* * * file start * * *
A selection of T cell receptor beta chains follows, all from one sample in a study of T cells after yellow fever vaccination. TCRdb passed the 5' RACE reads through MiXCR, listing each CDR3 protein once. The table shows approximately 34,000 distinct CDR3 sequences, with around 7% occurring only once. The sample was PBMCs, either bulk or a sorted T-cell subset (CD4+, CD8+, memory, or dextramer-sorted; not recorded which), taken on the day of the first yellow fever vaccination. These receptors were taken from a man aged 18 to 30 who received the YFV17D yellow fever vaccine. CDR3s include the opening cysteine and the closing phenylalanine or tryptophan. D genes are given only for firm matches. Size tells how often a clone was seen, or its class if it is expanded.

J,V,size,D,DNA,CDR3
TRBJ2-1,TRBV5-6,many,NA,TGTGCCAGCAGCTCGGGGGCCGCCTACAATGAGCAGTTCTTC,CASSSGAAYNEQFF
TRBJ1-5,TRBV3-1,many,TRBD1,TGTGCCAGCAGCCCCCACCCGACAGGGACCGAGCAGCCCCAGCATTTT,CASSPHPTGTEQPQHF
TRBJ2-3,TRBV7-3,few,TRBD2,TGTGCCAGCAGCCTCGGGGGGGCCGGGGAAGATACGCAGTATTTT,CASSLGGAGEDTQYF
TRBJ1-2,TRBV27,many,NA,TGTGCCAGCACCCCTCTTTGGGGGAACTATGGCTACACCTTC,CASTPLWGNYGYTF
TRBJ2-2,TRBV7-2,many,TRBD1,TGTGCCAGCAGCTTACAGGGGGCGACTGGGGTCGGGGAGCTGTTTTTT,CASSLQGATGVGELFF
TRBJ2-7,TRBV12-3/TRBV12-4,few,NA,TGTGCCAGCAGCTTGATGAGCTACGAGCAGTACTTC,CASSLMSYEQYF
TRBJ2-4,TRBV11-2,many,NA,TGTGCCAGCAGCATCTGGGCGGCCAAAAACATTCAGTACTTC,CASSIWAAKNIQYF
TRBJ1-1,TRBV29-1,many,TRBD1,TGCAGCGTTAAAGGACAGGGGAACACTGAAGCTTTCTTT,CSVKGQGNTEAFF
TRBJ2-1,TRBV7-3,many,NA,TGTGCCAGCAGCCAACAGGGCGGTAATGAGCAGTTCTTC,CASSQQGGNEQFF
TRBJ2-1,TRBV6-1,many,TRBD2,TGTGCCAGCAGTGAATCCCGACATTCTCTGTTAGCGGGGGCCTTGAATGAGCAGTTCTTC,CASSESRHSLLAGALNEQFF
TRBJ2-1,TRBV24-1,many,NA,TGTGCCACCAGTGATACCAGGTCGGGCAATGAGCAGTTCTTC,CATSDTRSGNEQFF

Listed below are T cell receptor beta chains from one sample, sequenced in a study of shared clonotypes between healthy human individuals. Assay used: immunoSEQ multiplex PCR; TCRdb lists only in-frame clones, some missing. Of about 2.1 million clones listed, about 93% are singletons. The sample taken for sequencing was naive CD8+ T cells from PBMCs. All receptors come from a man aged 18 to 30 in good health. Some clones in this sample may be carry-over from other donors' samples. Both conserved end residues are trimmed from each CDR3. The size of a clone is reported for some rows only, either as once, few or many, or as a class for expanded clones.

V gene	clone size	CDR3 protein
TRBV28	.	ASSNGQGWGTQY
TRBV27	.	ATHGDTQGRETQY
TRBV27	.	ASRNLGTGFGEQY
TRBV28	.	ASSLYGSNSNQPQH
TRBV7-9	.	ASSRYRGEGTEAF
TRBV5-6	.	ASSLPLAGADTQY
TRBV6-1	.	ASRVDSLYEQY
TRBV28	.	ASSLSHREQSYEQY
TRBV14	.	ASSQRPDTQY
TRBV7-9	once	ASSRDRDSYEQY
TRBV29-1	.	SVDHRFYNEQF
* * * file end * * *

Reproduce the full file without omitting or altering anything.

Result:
A selection of T cell receptor beta chains follows, all from one sample in a study of T cells after yellow fever vaccination. TCRdb passed the 5' RACE reads through MiXCR, listing each CDR3 protein once. The table shows approximately 34,000 distinct CDR3 sequences, with around 7% occurring only once. The sample was PBMCs, either bulk or a sorted T-cell subset (CD4+, CD8+, memory, or dextramer-sorted; not recorded which), taken on the day of the first yellow fever vaccination. These receptors were taken from a man aged 18 to 30 who received the YFV17D yellow fever vaccine. CDR3s include the opening cysteine and the closing phenylalanine or tryptophan. D genes are given only for firm matches. Size tells how often a clone was seen, or its class if it is expanded.

J,V,size,D,DNA,CDR3
TRBJ2-1,TRBV5-6,many,NA,TGTGCCAGCAGCTCGGGGGCCGCCTACAATGAGCAGTTCTTC,CASSSGAAYNEQFF
TRBJ1-5,TRBV3-1,many,TRBD1,TGTGCCAGCAGCCCCCACCCGACAGGGACCGAGCAGCCCCAGCATTTT,CASSPHPTGTEQPQHF
TRBJ2-3,TRBV7-3,few,TRBD2,TGTGCCAGCAGCCTCGGGGGGGCCGGGGAAGATACGCAGTATTTT,CASSLGGAGEDTQYF
TRBJ1-2,TRBV27,many,NA,TGTGCCAGCACCCCTCTTTGGGGGAACTATGGCTACACCTTC,CASTPLWGNYGYTF
TRBJ2-2,TRBV7-2,many,TRBD1,TGTGCCAGCAGCTTACAGGGGGCGACTGGGGTCGGGGAGCTGTTTTTT,CASSLQGATGVGELFF
TRBJ2-7,TRBV12-3/TRBV12-4,few,NA,TGTGCCAGCAGCTTGATGAGCTACGAGCAGTACTTC,CASSLMSYEQYF
TRBJ2-4,TRBV11-2,many,NA,TGTGCCAGCAGCATCTGGGCGGCCAAAAACATTCAGTACTTC,CASSIWAAKNIQYF
TRBJ1-1,TRBV29-1,many,TRBD1,TGCAGCGTTAAAGGACAGGGGAACACTGAAGCTTTCTTT,CSVKGQGNTEAFF
TRBJ2-1,TRBV7-3,many,NA,TGTGCCAGCAGCCAACAGGGCGGTAATGAGCAGTTCTTC,CASSQQGGNEQFF
TRBJ2-1,TRBV6-1,many,TRBD2,TGTGCCAGCAGTGAATCCCGACATTCTCTGTTAGCGGGGGCCTTGAATGAGCAGTTCTTC,CASSESRHSLLAGALNEQFF
TRBJ2-1,TRBV24-1,many,NA,TGTGCCACCAGTGATACCAGGTCGGGCAATGAGCAGTTCTTC,CATSDTRSGNEQFF

Listed below are T cell receptor beta chains from one sample, sequenced in a study of shared clonotypes between healthy human individuals. Assay used: immunoSEQ multiplex PCR; TCRdb lists only in-frame clones, some missing. Of about 2.1 million clones listed, about 93% are singletons. The sample taken for sequencing was naive CD8+ T cells from PBMCs. All receptors come from a man aged 18 to 30 in good health. Some clones in this sample may be carry-over from other donors' samples. Both conserved end residues are trimmed from each CDR3. The size of a clone is reported for some rows only, either as once, few or many, or as a class for expanded clones.

V gene	clone size	CDR3 protein
TRBV28	.	ASSNGQGWGTQY
TRBV27	.	ATHGDTQGRETQY
TRBV27	.	ASRNLGTGFGEQY
TRBV28	.	ASSLYGSNSNQPQH
TRBV7-9	.	ASSRYRGEGTEAF
TRBV5-6	.	ASSLPLAGADTQY
TRBV6-1	.	ASRVDSLYEQY
TRBV28	.	ASSLSHREQSYEQY
TRBV14	.	ASSQRPDTQY
TRBV7-9	once	ASSRDRDSYEQY
TRBV29-1	.	SVDHRFYNEQF